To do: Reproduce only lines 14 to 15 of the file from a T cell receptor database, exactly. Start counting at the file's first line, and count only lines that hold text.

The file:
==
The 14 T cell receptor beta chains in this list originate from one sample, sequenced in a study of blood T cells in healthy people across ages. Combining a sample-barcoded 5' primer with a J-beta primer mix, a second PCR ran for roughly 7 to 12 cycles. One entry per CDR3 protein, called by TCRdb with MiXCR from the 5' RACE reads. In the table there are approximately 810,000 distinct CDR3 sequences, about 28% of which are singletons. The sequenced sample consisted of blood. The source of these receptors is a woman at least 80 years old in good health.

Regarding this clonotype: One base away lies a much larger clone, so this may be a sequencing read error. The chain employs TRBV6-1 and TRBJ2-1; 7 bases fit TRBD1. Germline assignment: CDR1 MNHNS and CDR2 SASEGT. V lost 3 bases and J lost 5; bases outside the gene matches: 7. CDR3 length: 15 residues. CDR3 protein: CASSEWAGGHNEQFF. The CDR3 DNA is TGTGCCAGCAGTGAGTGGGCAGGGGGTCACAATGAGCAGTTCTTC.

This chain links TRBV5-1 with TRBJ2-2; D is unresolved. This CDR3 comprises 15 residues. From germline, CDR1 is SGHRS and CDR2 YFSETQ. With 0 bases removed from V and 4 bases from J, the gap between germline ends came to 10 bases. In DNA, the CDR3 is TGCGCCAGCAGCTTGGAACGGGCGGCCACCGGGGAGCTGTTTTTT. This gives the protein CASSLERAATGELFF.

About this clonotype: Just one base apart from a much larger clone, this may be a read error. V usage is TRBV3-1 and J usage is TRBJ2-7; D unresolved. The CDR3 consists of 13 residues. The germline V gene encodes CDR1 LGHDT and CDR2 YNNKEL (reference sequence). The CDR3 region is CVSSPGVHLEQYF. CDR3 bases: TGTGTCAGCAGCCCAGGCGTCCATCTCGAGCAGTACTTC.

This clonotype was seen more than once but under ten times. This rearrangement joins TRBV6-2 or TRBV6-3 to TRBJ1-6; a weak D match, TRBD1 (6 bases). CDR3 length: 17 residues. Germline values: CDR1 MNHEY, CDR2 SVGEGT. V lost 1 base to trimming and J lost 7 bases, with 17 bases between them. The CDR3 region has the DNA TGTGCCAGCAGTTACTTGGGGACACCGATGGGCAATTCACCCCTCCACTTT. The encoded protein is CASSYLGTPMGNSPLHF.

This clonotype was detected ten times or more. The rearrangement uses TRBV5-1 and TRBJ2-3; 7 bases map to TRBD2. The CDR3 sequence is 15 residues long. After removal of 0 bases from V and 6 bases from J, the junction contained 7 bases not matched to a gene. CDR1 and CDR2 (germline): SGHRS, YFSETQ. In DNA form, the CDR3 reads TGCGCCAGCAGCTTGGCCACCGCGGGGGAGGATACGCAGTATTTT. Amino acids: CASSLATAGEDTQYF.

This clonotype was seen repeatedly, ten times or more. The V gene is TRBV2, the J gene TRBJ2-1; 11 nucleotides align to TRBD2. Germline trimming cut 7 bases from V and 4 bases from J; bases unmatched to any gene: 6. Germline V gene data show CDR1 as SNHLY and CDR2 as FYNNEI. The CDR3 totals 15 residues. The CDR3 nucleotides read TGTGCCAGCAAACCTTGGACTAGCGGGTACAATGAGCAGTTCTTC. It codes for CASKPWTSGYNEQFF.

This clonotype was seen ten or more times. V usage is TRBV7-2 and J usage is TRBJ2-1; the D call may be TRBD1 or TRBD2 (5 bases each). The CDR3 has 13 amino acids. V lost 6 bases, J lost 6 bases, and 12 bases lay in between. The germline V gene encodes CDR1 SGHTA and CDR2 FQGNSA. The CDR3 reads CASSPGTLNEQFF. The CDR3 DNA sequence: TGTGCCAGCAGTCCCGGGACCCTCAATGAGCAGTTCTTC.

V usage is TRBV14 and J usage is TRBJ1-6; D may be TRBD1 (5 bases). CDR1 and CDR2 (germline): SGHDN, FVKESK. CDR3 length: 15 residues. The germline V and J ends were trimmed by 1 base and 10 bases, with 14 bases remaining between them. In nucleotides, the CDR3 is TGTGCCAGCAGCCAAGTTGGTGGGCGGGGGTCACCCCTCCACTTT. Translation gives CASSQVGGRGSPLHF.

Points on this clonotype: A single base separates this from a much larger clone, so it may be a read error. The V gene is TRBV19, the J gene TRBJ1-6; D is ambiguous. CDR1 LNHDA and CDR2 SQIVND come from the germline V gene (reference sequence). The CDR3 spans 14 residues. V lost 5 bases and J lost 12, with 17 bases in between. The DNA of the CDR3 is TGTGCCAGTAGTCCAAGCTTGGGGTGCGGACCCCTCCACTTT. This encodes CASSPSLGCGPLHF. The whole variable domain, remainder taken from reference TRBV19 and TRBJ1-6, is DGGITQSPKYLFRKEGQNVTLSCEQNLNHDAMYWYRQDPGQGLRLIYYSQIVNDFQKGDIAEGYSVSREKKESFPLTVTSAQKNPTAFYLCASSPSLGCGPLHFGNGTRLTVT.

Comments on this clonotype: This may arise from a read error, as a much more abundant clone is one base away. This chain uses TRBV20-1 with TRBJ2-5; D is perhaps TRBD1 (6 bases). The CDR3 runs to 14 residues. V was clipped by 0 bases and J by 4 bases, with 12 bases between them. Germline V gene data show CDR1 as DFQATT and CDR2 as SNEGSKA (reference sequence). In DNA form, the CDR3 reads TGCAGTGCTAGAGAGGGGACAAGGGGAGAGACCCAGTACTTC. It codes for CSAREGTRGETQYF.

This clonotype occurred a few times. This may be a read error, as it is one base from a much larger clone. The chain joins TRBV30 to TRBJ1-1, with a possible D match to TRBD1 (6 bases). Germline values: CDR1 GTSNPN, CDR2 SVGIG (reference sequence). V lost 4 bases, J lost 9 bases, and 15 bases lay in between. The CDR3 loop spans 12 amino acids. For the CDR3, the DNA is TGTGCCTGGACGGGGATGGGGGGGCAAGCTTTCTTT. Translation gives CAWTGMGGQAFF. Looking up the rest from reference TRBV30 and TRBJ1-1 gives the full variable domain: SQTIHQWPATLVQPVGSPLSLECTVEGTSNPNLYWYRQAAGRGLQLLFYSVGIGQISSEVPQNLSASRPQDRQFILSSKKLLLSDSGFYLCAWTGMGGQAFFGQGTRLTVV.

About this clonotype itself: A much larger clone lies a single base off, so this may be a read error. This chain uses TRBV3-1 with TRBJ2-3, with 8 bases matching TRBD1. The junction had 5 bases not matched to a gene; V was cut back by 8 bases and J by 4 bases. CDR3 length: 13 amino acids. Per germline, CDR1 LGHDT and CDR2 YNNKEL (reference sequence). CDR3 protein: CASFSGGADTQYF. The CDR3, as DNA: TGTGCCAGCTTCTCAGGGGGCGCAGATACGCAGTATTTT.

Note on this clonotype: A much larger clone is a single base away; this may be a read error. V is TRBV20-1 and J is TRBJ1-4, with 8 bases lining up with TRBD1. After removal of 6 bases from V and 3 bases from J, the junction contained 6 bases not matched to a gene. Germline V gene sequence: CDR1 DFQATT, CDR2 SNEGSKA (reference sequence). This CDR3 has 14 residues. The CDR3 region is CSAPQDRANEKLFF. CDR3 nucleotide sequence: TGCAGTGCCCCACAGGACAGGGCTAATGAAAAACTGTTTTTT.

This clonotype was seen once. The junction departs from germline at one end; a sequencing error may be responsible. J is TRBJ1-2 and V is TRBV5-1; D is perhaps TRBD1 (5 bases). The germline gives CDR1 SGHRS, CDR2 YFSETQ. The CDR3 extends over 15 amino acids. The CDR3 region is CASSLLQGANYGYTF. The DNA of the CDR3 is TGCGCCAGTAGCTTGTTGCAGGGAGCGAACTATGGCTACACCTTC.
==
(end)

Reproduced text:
Note on this clonotype: A much larger clone is a single base away; this may be a read error. V is TRBV20-1 and J is TRBJ1-4, with 8 bases lining up with TRBD1. After removal of 6 bases from V and 3 bases from J, the junction contained 6 bases not matched to a gene. Germline V gene sequence: CDR1 DFQATT, CDR2 SNEGSKA (reference sequence). This CDR3 has 14 residues. The CDR3 region is CSAPQDRANEKLFF. CDR3 nucleotide sequence: TGCAGTGCCCCACAGGACAGGGCTAATGAAAAACTGTTTTTT.

This clonotype was seen once. The junction departs from germline at one end; a sequencing error may be responsible. J is TRBJ1-2 and V is TRBV5-1; D is perhaps TRBD1 (5 bases). The germline gives CDR1 SGHRS, CDR2 YFSETQ. The CDR3 extends over 15 amino acids. The CDR3 region is CASSLLQGANYGYTF. The DNA of the CDR3 is TGCGCCAGTAGCTTGTTGCAGGGAGCGAACTATGGCTACACCTTC.